In an interview with the Hook, a weekly paper in Charlottesville, Wiencek suggests that his book’s detractors are threatened by unflattering portrayals of their hero. Lewis levels a similar criticism at Wiencek, wondering whether he “is so blinded by his loathing of Thomas Jefferson that he cannot see what is right in front of his eyes.” In the comments section of Lewis’s review, she and Wiencek continue to trade barbs, arguing over the “4 percent” question and even over whether Monticello was high enough up to be in the clouds (Wiencek says yes, Lewis says no).

In the meantime, Lucia C. Stanton, the retired chief historian at Monticello and author of “Those Who Labor for My Happiness”: Slavery at Thomas Jefferson’s Monticello (2012), wrote a blistering letter to the Hook, charging that Wiencek “has misled his readers”:

So much so that, to cite one example, some reviewers now believe that Jefferson “ordered” the whipping of ten-year-old slave boys in the Monticello nailmaking shop. Jefferson actually ordered the manager of the nailery to refrain from using the whip, except “in extremities.” And there were no ten-year-olds in the shop at the time; most were fifteen to eighteen, with two others about to be thirteen and fourteen.

In citing “some reviewers,” Stanton is likely referring to a piece published in the American Scholar by T. H. Breen, a history professor at Northwestern University. Although Wiencek’s book has it correct, Breen mistakenly has Jefferson ordering a whipping of the nailery boys. Breen’s review is positive, comparing Wiencek to a prosecutor, “hammering away at the evasions, rationalizations, and lies that have preserved Jefferson’s reputation as a profoundly decent man trapped by the conventions of his own times.” Stanton also compares Wiencek to a prosecutor, but one who is overcome by “fervor.”

In an equally blistering response to Stanton, Wiencek denies thinking of himself as a prosecutor. He then takes up this issue of the nailery:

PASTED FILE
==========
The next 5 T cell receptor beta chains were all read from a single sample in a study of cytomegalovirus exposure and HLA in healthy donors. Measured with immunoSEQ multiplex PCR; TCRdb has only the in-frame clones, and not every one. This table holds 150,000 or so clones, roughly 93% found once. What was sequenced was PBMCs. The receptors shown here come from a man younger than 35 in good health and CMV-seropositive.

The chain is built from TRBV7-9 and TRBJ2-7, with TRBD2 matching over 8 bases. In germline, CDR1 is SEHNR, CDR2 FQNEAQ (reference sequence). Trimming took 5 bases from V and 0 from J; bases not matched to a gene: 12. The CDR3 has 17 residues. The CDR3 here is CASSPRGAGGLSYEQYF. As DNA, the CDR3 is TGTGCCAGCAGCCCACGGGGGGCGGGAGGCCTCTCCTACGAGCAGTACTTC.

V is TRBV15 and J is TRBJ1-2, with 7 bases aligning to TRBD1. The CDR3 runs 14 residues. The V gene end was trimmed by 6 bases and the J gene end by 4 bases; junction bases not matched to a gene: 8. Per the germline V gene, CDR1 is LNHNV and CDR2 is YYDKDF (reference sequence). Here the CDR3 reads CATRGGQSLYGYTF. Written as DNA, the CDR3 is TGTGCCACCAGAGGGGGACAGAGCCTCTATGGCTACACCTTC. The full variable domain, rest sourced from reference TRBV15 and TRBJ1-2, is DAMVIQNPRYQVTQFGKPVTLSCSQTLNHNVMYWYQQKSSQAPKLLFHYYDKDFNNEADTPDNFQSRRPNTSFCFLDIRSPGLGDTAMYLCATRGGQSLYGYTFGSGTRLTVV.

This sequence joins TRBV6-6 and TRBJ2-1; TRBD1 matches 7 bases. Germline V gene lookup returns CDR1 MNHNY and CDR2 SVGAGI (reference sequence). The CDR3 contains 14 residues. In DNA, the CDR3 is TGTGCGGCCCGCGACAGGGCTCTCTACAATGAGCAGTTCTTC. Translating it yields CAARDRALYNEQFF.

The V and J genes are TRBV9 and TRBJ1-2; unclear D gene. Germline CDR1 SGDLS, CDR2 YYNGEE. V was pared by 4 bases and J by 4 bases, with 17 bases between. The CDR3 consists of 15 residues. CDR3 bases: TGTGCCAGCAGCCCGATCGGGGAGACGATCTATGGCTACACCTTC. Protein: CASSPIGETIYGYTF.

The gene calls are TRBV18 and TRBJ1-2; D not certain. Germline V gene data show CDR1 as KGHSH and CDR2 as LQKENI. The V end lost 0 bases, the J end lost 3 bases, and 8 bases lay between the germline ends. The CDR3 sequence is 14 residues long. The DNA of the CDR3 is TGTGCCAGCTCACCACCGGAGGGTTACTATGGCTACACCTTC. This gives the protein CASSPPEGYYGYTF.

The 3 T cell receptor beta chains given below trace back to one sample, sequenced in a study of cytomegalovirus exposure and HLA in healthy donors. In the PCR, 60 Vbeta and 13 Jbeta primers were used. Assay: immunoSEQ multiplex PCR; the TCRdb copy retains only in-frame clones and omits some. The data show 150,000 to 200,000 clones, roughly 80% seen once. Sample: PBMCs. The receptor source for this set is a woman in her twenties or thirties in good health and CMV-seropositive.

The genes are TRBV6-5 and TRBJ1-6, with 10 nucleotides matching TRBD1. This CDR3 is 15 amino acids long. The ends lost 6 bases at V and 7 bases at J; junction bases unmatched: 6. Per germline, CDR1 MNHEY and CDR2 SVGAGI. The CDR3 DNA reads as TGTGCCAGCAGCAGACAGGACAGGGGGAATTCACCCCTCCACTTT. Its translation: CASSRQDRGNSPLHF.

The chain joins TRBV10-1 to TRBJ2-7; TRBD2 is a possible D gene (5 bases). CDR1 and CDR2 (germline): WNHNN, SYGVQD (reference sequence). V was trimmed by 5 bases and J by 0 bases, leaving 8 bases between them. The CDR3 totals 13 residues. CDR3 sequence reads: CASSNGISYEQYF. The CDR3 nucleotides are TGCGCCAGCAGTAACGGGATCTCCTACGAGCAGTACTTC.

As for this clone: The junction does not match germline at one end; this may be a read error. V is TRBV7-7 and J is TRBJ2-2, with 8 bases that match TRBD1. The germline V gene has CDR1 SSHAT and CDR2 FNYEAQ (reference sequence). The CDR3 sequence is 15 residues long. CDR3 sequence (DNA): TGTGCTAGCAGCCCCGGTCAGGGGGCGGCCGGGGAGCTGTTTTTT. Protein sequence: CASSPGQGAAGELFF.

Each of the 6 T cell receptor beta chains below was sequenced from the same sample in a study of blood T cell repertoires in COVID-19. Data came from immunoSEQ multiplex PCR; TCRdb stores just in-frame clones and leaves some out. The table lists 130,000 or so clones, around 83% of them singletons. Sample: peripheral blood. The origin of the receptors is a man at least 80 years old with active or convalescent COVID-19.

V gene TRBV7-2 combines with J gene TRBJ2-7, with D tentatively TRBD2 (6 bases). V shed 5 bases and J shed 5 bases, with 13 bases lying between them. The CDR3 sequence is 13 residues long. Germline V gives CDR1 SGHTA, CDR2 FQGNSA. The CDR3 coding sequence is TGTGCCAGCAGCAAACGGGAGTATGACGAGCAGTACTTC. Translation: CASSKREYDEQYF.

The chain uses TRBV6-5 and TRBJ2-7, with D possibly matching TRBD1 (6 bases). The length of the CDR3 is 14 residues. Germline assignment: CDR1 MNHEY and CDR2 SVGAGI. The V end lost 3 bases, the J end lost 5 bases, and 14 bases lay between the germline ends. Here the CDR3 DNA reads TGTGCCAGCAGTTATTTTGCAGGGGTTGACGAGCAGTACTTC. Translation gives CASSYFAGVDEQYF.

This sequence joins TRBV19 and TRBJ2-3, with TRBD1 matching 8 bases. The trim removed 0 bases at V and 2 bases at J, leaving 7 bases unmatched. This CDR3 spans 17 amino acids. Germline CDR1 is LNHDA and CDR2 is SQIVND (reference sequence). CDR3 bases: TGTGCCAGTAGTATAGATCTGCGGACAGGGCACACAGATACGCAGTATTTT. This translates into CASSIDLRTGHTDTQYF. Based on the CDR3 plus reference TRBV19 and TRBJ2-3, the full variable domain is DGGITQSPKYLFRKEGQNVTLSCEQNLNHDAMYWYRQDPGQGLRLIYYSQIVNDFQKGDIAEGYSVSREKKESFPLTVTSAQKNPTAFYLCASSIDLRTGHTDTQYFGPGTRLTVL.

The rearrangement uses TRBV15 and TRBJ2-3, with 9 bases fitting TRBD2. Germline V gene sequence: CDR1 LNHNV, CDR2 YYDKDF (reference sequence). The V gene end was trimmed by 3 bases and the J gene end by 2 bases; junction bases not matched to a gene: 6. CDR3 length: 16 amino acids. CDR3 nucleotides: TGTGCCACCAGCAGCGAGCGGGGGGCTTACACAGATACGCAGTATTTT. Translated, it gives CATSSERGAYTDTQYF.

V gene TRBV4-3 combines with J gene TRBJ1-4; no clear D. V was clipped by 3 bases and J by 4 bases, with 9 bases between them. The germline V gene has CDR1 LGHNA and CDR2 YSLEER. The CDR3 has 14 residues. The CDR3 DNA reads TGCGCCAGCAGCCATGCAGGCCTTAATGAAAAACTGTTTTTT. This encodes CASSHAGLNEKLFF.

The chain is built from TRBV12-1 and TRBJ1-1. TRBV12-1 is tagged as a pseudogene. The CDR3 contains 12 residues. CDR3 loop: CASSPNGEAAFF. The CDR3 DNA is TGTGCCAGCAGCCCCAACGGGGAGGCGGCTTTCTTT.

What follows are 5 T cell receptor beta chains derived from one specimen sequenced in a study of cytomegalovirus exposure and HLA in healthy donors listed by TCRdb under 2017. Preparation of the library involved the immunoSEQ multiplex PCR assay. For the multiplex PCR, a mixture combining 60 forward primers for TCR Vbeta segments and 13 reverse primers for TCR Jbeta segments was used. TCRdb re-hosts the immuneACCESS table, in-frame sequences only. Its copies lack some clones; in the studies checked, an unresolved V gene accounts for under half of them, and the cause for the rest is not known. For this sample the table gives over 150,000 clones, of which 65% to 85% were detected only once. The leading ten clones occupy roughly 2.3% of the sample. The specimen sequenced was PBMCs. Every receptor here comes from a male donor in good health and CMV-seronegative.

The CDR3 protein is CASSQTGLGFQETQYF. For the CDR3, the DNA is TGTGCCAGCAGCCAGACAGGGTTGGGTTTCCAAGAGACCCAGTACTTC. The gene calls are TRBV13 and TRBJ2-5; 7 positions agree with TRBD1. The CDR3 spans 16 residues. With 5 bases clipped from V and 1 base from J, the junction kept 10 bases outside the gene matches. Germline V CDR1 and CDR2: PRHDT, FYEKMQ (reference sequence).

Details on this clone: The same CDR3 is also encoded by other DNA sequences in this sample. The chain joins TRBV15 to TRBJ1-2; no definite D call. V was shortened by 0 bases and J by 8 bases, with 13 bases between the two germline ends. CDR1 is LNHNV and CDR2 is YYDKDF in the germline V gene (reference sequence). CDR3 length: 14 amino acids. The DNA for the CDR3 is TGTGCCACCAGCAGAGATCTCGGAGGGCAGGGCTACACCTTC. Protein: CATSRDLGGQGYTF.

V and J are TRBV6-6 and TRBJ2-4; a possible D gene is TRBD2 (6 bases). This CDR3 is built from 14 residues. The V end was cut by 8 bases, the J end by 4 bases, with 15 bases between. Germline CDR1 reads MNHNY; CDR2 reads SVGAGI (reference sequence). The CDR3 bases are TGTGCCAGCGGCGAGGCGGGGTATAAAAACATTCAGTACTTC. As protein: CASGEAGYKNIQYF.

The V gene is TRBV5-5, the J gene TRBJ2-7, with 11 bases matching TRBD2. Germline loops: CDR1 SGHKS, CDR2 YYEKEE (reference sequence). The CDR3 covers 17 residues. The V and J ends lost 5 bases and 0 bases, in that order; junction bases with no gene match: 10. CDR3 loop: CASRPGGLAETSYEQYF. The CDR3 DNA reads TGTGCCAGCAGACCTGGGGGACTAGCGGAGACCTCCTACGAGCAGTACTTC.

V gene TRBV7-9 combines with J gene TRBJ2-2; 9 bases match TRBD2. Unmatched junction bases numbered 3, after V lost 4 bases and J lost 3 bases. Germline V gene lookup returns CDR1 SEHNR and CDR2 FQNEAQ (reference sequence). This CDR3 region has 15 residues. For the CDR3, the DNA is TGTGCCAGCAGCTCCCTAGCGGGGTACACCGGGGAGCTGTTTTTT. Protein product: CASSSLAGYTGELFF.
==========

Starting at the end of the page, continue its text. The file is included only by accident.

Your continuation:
She says the youngest child who got whipped was not ten years old but twelve. Does that change anything? She omits to say that Thomas Mann Randolph, the eyewitness to the whippings, referred to the victims as “the small ones.” Stanton says the whippings took place without Jefferson’s knowledge; but Randolph told Jefferson about them and Jefferson did nothing to stop it. She also omits to mention that Jefferson specifically instructed the nailery’s overseer to extract the maximum productivity from the children: “I hope Lilly keeps the small nailers engaged so as to supply our customers.” No wonder Jefferson let the punishments continue.

While keeping up with these back-and-forths, it can be easy to forget that something larger is at stake here—larger than winning the argument on what the primary resources say, larger even than Thomas Jefferson’s reputation. As Niebuhr understood, we’re arguing about ourselves, our own relationship to the past and to the crimes that we, the people, committed. Judging Jefferson’s relative guilt or innocence may be reductive, but it’s also crucial in understanding our peculiar relationship to both slavery and freedom.

IMAGES: A detail from the front cover of Master of the Mountain; portrait of Jefferson by Thaddeus Kosciuszko, ca. 1789–1799 (Library of Congress); Isaac (Granger) Jefferson (University of Virginia Library, Special Collections)